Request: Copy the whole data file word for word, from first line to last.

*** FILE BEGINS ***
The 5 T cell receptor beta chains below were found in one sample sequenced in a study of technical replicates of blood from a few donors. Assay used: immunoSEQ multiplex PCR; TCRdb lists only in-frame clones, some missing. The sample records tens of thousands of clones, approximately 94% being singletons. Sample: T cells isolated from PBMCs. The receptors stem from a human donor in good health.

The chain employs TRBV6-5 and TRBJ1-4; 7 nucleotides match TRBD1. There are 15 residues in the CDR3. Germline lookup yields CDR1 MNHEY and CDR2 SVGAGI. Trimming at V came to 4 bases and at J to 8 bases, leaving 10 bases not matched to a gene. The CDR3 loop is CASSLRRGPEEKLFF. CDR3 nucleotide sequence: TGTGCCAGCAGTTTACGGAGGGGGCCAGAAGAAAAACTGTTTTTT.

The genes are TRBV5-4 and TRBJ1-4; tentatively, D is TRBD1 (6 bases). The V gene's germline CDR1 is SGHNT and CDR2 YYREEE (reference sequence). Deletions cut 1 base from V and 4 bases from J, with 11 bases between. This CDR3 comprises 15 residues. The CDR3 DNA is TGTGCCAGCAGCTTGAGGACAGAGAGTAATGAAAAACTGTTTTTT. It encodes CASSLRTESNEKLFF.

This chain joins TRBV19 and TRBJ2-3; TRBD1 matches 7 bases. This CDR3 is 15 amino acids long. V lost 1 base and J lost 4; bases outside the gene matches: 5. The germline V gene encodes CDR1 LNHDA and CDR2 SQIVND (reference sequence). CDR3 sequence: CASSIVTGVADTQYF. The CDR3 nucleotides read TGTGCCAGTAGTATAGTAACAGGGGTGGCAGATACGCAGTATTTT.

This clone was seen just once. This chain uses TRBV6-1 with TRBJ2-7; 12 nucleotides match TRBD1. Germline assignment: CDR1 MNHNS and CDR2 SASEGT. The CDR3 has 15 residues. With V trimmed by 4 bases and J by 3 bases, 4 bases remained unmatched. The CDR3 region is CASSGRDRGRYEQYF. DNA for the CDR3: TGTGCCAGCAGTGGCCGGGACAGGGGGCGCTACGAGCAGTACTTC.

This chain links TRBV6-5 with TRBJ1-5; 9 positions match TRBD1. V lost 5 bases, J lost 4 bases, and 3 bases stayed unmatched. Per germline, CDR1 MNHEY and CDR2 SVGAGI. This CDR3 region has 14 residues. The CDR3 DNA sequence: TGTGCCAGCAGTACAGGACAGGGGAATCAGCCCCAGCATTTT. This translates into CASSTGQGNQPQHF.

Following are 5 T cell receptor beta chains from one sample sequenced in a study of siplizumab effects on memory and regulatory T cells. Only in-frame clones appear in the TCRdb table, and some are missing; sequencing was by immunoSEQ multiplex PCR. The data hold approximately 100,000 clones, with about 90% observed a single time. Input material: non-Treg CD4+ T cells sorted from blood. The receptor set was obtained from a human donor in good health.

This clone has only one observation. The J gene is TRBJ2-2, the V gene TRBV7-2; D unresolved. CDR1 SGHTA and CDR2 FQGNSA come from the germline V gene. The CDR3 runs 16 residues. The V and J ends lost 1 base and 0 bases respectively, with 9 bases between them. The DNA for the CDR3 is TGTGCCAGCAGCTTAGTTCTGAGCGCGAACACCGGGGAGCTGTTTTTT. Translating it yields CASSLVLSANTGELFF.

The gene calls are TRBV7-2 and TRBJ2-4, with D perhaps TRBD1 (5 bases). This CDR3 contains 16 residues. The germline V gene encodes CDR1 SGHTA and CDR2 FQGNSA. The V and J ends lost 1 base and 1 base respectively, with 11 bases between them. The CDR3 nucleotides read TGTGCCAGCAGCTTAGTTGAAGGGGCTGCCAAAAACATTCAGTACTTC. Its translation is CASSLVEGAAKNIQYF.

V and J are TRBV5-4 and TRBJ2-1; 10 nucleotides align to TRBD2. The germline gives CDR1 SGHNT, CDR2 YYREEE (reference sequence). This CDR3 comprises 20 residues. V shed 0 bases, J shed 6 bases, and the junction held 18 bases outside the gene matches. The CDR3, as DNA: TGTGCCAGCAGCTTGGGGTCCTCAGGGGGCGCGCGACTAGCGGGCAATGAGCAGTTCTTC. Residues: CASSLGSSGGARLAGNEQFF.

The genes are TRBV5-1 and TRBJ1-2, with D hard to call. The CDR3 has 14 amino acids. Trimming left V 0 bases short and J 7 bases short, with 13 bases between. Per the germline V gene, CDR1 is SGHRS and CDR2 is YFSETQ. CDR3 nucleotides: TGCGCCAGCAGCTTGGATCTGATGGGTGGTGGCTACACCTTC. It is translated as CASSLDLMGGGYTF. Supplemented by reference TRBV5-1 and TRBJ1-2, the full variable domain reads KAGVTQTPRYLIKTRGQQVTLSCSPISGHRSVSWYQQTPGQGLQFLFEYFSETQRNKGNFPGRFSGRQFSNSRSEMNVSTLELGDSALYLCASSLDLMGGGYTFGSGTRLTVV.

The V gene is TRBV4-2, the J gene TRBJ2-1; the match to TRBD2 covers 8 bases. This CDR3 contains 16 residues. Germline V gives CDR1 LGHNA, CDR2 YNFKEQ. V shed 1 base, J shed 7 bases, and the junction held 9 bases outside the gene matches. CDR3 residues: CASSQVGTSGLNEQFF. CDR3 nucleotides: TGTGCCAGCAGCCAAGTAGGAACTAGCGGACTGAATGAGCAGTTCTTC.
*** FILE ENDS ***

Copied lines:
The 5 T cell receptor beta chains below were found in one sample sequenced in a study of technical replicates of blood from a few donors. Assay used: immunoSEQ multiplex PCR; TCRdb lists only in-frame clones, some missing. The sample records tens of thousands of clones, approximately 94% being singletons. Sample: T cells isolated from PBMCs. The receptors stem from a human donor in good health.

The chain employs TRBV6-5 and TRBJ1-4; 7 nucleotides match TRBD1. There are 15 residues in the CDR3. Germline lookup yields CDR1 MNHEY and CDR2 SVGAGI. Trimming at V came to 4 bases and at J to 8 bases, leaving 10 bases not matched to a gene. The CDR3 loop is CASSLRRGPEEKLFF. CDR3 nucleotide sequence: TGTGCCAGCAGTTTACGGAGGGGGCCAGAAGAAAAACTGTTTTTT.

The genes are TRBV5-4 and TRBJ1-4; tentatively, D is TRBD1 (6 bases). The V gene's germline CDR1 is SGHNT and CDR2 YYREEE (reference sequence). Deletions cut 1 base from V and 4 bases from J, with 11 bases between. This CDR3 comprises 15 residues. The CDR3 DNA is TGTGCCAGCAGCTTGAGGACAGAGAGTAATGAAAAACTGTTTTTT. It encodes CASSLRTESNEKLFF.

This chain joins TRBV19 and TRBJ2-3; TRBD1 matches 7 bases. This CDR3 is 15 amino acids long. V lost 1 base and J lost 4; bases outside the gene matches: 5. The germline V gene encodes CDR1 LNHDA and CDR2 SQIVND (reference sequence). CDR3 sequence: CASSIVTGVADTQYF. The CDR3 nucleotides read TGTGCCAGTAGTATAGTAACAGGGGTGGCAGATACGCAGTATTTT.

This clone was seen just once. This chain uses TRBV6-1 with TRBJ2-7; 12 nucleotides match TRBD1. Germline assignment: CDR1 MNHNS and CDR2 SASEGT. The CDR3 has 15 residues. With V trimmed by 4 bases and J by 3 bases, 4 bases remained unmatched. The CDR3 region is CASSGRDRGRYEQYF. DNA for the CDR3: TGTGCCAGCAGTGGCCGGGACAGGGGGCGCTACGAGCAGTACTTC.

This chain links TRBV6-5 with TRBJ1-5; 9 positions match TRBD1. V lost 5 bases, J lost 4 bases, and 3 bases stayed unmatched. Per germline, CDR1 MNHEY and CDR2 SVGAGI. This CDR3 region has 14 residues. The CDR3 DNA sequence: TGTGCCAGCAGTACAGGACAGGGGAATCAGCCCCAGCATTTT. This translates into CASSTGQGNQPQHF.

Following are 5 T cell receptor beta chains from one sample sequenced in a study of siplizumab effects on memory and regulatory T cells. Only in-frame clones appear in the TCRdb table, and some are missing; sequencing was by immunoSEQ multiplex PCR. The data hold approximately 100,000 clones, with about 90% observed a single time. Input material: non-Treg CD4+ T cells sorted from blood. The receptor set was obtained from a human donor in good health.

This clone has only one observation. The J gene is TRBJ2-2, the V gene TRBV7-2; D unresolved. CDR1 SGHTA and CDR2 FQGNSA come from the germline V gene. The CDR3 runs 16 residues. The V and J ends lost 1 base and 0 bases respectively, with 9 bases between them. The DNA for the CDR3 is TGTGCCAGCAGCTTAGTTCTGAGCGCGAACACCGGGGAGCTGTTTTTT. Translating it yields CASSLVLSANTGELFF.

The gene calls are TRBV7-2 and TRBJ2-4, with D perhaps TRBD1 (5 bases). This CDR3 contains 16 residues. The germline V gene encodes CDR1 SGHTA and CDR2 FQGNSA. The V and J ends lost 1 base and 1 base respectively, with 11 bases between them. The CDR3 nucleotides read TGTGCCAGCAGCTTAGTTGAAGGGGCTGCCAAAAACATTCAGTACTTC. Its translation is CASSLVEGAAKNIQYF.

V and J are TRBV5-4 and TRBJ2-1; 10 nucleotides align to TRBD2. The germline gives CDR1 SGHNT, CDR2 YYREEE (reference sequence). This CDR3 comprises 20 residues. V shed 0 bases, J shed 6 bases, and the junction held 18 bases outside the gene matches. The CDR3, as DNA: TGTGCCAGCAGCTTGGGGTCCTCAGGGGGCGCGCGACTAGCGGGCAATGAGCAGTTCTTC. Residues: CASSLGSSGGARLAGNEQFF.

The genes are TRBV5-1 and TRBJ1-2, with D hard to call. The CDR3 has 14 amino acids. Trimming left V 0 bases short and J 7 bases short, with 13 bases between. Per the germline V gene, CDR1 is SGHRS and CDR2 is YFSETQ. CDR3 nucleotides: TGCGCCAGCAGCTTGGATCTGATGGGTGGTGGCTACACCTTC. It is translated as CASSLDLMGGGYTF. Supplemented by reference TRBV5-1 and TRBJ1-2, the full variable domain reads KAGVTQTPRYLIKTRGQQVTLSCSPISGHRSVSWYQQTPGQGLQFLFEYFSETQRNKGNFPGRFSGRQFSNSRSEMNVSTLELGDSALYLCASSLDLMGGGYTFGSGTRLTVV.

The V gene is TRBV4-2, the J gene TRBJ2-1; the match to TRBD2 covers 8 bases. This CDR3 contains 16 residues. Germline V gives CDR1 LGHNA, CDR2 YNFKEQ. V shed 1 base, J shed 7 bases, and the junction held 9 bases outside the gene matches. CDR3 residues: CASSQVGTSGLNEQFF. CDR3 nucleotides: TGTGCCAGCAGCCAAGTAGGAACTAGCGGACTGAATGAGCAGTTCTTC.